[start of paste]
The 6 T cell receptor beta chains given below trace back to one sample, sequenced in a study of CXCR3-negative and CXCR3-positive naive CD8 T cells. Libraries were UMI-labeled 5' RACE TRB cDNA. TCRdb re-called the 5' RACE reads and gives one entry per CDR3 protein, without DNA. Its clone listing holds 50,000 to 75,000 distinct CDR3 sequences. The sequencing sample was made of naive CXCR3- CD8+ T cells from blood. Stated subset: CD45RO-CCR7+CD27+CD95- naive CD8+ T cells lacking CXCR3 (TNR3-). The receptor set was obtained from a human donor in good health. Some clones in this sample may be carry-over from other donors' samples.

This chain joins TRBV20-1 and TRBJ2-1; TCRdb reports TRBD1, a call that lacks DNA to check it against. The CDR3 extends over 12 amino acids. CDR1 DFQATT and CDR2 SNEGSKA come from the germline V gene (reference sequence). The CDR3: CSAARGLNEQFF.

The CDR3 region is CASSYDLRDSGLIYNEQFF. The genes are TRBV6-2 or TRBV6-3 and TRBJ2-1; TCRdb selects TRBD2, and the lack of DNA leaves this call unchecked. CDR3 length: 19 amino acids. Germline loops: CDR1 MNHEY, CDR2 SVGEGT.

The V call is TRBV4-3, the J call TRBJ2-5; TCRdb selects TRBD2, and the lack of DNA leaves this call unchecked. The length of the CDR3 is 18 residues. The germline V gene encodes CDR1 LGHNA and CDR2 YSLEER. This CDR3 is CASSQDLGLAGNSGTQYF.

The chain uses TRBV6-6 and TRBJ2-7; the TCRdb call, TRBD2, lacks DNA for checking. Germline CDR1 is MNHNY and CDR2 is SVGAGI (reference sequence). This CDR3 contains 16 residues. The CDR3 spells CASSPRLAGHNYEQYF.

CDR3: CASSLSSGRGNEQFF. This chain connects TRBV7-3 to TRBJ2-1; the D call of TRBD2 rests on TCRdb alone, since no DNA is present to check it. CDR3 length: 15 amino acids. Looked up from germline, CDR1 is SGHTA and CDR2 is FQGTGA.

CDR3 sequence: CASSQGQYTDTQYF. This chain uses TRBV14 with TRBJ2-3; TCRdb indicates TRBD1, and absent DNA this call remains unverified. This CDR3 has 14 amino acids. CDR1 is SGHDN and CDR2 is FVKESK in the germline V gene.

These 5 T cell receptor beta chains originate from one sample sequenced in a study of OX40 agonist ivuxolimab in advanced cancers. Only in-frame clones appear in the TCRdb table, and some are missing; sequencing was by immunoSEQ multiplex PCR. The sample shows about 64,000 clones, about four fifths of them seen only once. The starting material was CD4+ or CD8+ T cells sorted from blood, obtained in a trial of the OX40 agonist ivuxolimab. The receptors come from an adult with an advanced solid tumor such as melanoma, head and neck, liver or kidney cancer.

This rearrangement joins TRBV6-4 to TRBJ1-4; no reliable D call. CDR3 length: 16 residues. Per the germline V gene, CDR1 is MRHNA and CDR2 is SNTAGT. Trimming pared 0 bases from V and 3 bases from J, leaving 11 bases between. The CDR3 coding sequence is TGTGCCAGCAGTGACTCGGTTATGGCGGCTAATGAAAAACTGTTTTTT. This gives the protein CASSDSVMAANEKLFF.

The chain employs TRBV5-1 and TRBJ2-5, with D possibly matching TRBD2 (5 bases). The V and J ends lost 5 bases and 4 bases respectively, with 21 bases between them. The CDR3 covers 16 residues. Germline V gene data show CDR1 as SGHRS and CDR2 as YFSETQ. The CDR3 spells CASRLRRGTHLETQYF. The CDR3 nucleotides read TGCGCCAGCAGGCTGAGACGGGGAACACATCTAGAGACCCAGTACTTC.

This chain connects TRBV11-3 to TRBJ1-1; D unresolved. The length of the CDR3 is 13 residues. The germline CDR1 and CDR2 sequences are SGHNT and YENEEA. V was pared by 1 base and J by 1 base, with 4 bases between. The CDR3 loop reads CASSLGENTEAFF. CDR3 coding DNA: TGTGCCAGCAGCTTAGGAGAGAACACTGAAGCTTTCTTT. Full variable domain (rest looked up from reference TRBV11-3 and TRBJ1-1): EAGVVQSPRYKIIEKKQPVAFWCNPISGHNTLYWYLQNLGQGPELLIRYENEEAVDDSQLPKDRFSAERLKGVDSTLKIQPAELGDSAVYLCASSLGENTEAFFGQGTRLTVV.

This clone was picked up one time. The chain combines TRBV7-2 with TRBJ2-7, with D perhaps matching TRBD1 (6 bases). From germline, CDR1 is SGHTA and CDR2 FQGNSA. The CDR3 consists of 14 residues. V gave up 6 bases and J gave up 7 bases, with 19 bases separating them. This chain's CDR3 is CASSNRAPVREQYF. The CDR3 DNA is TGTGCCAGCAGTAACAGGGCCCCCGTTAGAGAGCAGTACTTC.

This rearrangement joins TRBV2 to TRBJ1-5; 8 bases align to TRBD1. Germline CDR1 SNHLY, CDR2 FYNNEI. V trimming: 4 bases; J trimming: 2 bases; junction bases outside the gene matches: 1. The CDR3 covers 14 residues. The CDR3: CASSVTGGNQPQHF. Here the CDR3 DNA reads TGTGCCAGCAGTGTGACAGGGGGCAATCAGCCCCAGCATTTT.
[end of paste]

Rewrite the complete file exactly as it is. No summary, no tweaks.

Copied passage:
The 6 T cell receptor beta chains given below trace back to one sample, sequenced in a study of CXCR3-negative and CXCR3-positive naive CD8 T cells. Libraries were UMI-labeled 5' RACE TRB cDNA. TCRdb re-called the 5' RACE reads and gives one entry per CDR3 protein, without DNA. Its clone listing holds 50,000 to 75,000 distinct CDR3 sequences. The sequencing sample was made of naive CXCR3- CD8+ T cells from blood. Stated subset: CD45RO-CCR7+CD27+CD95- naive CD8+ T cells lacking CXCR3 (TNR3-). The receptor set was obtained from a human donor in good health. Some clones in this sample may be carry-over from other donors' samples.

This chain joins TRBV20-1 and TRBJ2-1; TCRdb reports TRBD1, a call that lacks DNA to check it against. The CDR3 extends over 12 amino acids. CDR1 DFQATT and CDR2 SNEGSKA come from the germline V gene (reference sequence). The CDR3: CSAARGLNEQFF.

The CDR3 region is CASSYDLRDSGLIYNEQFF. The genes are TRBV6-2 or TRBV6-3 and TRBJ2-1; TCRdb selects TRBD2, and the lack of DNA leaves this call unchecked. CDR3 length: 19 amino acids. Germline loops: CDR1 MNHEY, CDR2 SVGEGT.

The V call is TRBV4-3, the J call TRBJ2-5; TCRdb selects TRBD2, and the lack of DNA leaves this call unchecked. The length of the CDR3 is 18 residues. The germline V gene encodes CDR1 LGHNA and CDR2 YSLEER. This CDR3 is CASSQDLGLAGNSGTQYF.

The chain uses TRBV6-6 and TRBJ2-7; the TCRdb call, TRBD2, lacks DNA for checking. Germline CDR1 is MNHNY and CDR2 is SVGAGI (reference sequence). This CDR3 contains 16 residues. The CDR3 spells CASSPRLAGHNYEQYF.

CDR3: CASSLSSGRGNEQFF. This chain connects TRBV7-3 to TRBJ2-1; the D call of TRBD2 rests on TCRdb alone, since no DNA is present to check it. CDR3 length: 15 amino acids. Looked up from germline, CDR1 is SGHTA and CDR2 is FQGTGA.

CDR3 sequence: CASSQGQYTDTQYF. This chain uses TRBV14 with TRBJ2-3; TCRdb indicates TRBD1, and absent DNA this call remains unverified. This CDR3 has 14 amino acids. CDR1 is SGHDN and CDR2 is FVKESK in the germline V gene.

These 5 T cell receptor beta chains originate from one sample sequenced in a study of OX40 agonist ivuxolimab in advanced cancers. Only in-frame clones appear in the TCRdb table, and some are missing; sequencing was by immunoSEQ multiplex PCR. The sample shows about 64,000 clones, about four fifths of them seen only once. The starting material was CD4+ or CD8+ T cells sorted from blood, obtained in a trial of the OX40 agonist ivuxolimab. The receptors come from an adult with an advanced solid tumor such as melanoma, head and neck, liver or kidney cancer.

This rearrangement joins TRBV6-4 to TRBJ1-4; no reliable D call. CDR3 length: 16 residues. Per the germline V gene, CDR1 is MRHNA and CDR2 is SNTAGT. Trimming pared 0 bases from V and 3 bases from J, leaving 11 bases between. The CDR3 coding sequence is TGTGCCAGCAGTGACTCGGTTATGGCGGCTAATGAAAAACTGTTTTTT. This gives the protein CASSDSVMAANEKLFF.

The chain employs TRBV5-1 and TRBJ2-5, with D possibly matching TRBD2 (5 bases). The V and J ends lost 5 bases and 4 bases respectively, with 21 bases between them. The CDR3 covers 16 residues. Germline V gene data show CDR1 as SGHRS and CDR2 as YFSETQ. The CDR3 spells CASRLRRGTHLETQYF. The CDR3 nucleotides read TGCGCCAGCAGGCTGAGACGGGGAACACATCTAGAGACCCAGTACTTC.

This chain connects TRBV11-3 to TRBJ1-1; D unresolved. The length of the CDR3 is 13 residues. The germline CDR1 and CDR2 sequences are SGHNT and YENEEA. V was pared by 1 base and J by 1 base, with 4 bases between. The CDR3 loop reads CASSLGENTEAFF. CDR3 coding DNA: TGTGCCAGCAGCTTAGGAGAGAACACTGAAGCTTTCTTT. Full variable domain (rest looked up from reference TRBV11-3 and TRBJ1-1): EAGVVQSPRYKIIEKKQPVAFWCNPISGHNTLYWYLQNLGQGPELLIRYENEEAVDDSQLPKDRFSAERLKGVDSTLKIQPAELGDSAVYLCASSLGENTEAFFGQGTRLTVV.

This clone was picked up one time. The chain combines TRBV7-2 with TRBJ2-7, with D perhaps matching TRBD1 (6 bases). From germline, CDR1 is SGHTA and CDR2 FQGNSA. The CDR3 consists of 14 residues. V gave up 6 bases and J gave up 7 bases, with 19 bases separating them. This chain's CDR3 is CASSNRAPVREQYF. The CDR3 DNA is TGTGCCAGCAGTAACAGGGCCCCCGTTAGAGAGCAGTACTTC.

This rearrangement joins TRBV2 to TRBJ1-5; 8 bases align to TRBD1. Germline CDR1 SNHLY, CDR2 FYNNEI. V trimming: 4 bases; J trimming: 2 bases; junction bases outside the gene matches: 1. The CDR3 covers 14 residues. The CDR3: CASSVTGGNQPQHF. Here the CDR3 DNA reads TGTGCCAGCAGTGTGACAGGGGGCAATCAGCCCCAGCATTTT.